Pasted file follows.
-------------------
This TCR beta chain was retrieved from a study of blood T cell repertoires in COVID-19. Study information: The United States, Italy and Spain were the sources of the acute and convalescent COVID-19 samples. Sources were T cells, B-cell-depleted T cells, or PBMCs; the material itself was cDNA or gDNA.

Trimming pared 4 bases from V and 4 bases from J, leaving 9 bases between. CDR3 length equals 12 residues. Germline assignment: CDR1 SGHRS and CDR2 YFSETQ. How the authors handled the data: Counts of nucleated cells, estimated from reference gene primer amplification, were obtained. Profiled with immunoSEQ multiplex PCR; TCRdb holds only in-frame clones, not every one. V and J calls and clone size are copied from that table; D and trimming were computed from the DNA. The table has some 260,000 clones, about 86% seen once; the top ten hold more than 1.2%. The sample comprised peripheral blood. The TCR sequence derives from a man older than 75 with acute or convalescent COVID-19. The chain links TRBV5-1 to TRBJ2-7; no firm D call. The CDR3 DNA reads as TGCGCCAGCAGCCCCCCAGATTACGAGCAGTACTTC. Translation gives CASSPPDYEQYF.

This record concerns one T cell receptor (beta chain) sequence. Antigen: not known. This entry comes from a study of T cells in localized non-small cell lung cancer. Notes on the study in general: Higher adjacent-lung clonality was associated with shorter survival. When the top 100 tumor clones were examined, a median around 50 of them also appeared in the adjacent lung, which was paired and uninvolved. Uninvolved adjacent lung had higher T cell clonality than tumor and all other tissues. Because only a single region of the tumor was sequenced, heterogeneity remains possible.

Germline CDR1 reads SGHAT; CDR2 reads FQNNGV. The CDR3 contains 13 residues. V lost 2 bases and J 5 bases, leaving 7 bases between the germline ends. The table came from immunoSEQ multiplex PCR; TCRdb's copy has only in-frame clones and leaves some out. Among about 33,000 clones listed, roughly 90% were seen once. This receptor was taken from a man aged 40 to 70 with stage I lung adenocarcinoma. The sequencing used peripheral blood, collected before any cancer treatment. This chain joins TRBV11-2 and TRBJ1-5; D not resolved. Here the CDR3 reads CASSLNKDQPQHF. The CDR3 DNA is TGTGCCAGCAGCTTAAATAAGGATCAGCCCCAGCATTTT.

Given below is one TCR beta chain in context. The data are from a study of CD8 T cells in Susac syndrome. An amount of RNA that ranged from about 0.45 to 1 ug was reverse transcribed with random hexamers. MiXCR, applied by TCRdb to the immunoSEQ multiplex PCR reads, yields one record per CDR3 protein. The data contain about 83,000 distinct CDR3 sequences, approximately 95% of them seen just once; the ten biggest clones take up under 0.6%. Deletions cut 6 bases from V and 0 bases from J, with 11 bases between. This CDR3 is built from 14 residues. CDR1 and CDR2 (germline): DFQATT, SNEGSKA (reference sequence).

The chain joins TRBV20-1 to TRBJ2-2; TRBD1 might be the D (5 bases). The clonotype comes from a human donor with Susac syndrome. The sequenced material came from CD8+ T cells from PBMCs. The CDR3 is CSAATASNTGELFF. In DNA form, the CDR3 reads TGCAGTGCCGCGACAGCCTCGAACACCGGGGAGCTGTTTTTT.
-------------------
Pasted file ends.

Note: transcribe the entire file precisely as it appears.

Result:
This TCR beta chain was retrieved from a study of blood T cell repertoires in COVID-19. Study information: The United States, Italy and Spain were the sources of the acute and convalescent COVID-19 samples. Sources were T cells, B-cell-depleted T cells, or PBMCs; the material itself was cDNA or gDNA.

Trimming pared 4 bases from V and 4 bases from J, leaving 9 bases between. CDR3 length equals 12 residues. Germline assignment: CDR1 SGHRS and CDR2 YFSETQ. How the authors handled the data: Counts of nucleated cells, estimated from reference gene primer amplification, were obtained. Profiled with immunoSEQ multiplex PCR; TCRdb holds only in-frame clones, not every one. V and J calls and clone size are copied from that table; D and trimming were computed from the DNA. The table has some 260,000 clones, about 86% seen once; the top ten hold more than 1.2%. The sample comprised peripheral blood. The TCR sequence derives from a man older than 75 with acute or convalescent COVID-19. The chain links TRBV5-1 to TRBJ2-7; no firm D call. The CDR3 DNA reads as TGCGCCAGCAGCCCCCCAGATTACGAGCAGTACTTC. Translation gives CASSPPDYEQYF.

This record concerns one T cell receptor (beta chain) sequence. Antigen: not known. This entry comes from a study of T cells in localized non-small cell lung cancer. Notes on the study in general: Higher adjacent-lung clonality was associated with shorter survival. When the top 100 tumor clones were examined, a median around 50 of them also appeared in the adjacent lung, which was paired and uninvolved. Uninvolved adjacent lung had higher T cell clonality than tumor and all other tissues. Because only a single region of the tumor was sequenced, heterogeneity remains possible.

Germline CDR1 reads SGHAT; CDR2 reads FQNNGV. The CDR3 contains 13 residues. V lost 2 bases and J 5 bases, leaving 7 bases between the germline ends. The table came from immunoSEQ multiplex PCR; TCRdb's copy has only in-frame clones and leaves some out. Among about 33,000 clones listed, roughly 90% were seen once. This receptor was taken from a man aged 40 to 70 with stage I lung adenocarcinoma. The sequencing used peripheral blood, collected before any cancer treatment. This chain joins TRBV11-2 and TRBJ1-5; D not resolved. Here the CDR3 reads CASSLNKDQPQHF. The CDR3 DNA is TGTGCCAGCAGCTTAAATAAGGATCAGCCCCAGCATTTT.

Given below is one TCR beta chain in context. The data are from a study of CD8 T cells in Susac syndrome. An amount of RNA that ranged from about 0.45 to 1 ug was reverse transcribed with random hexamers. MiXCR, applied by TCRdb to the immunoSEQ multiplex PCR reads, yields one record per CDR3 protein. The data contain about 83,000 distinct CDR3 sequences, approximately 95% of them seen just once; the ten biggest clones take up under 0.6%. Deletions cut 6 bases from V and 0 bases from J, with 11 bases between. This CDR3 is built from 14 residues. CDR1 and CDR2 (germline): DFQATT, SNEGSKA (reference sequence).

The chain joins TRBV20-1 to TRBJ2-2; TRBD1 might be the D (5 bases). The clonotype comes from a human donor with Susac syndrome. The sequenced material came from CD8+ T cells from PBMCs. The CDR3 is CSAATASNTGELFF. In DNA form, the CDR3 reads TGCAGTGCCGCGACAGCCTCGAACACCGGGGAGCTGTTTTTT.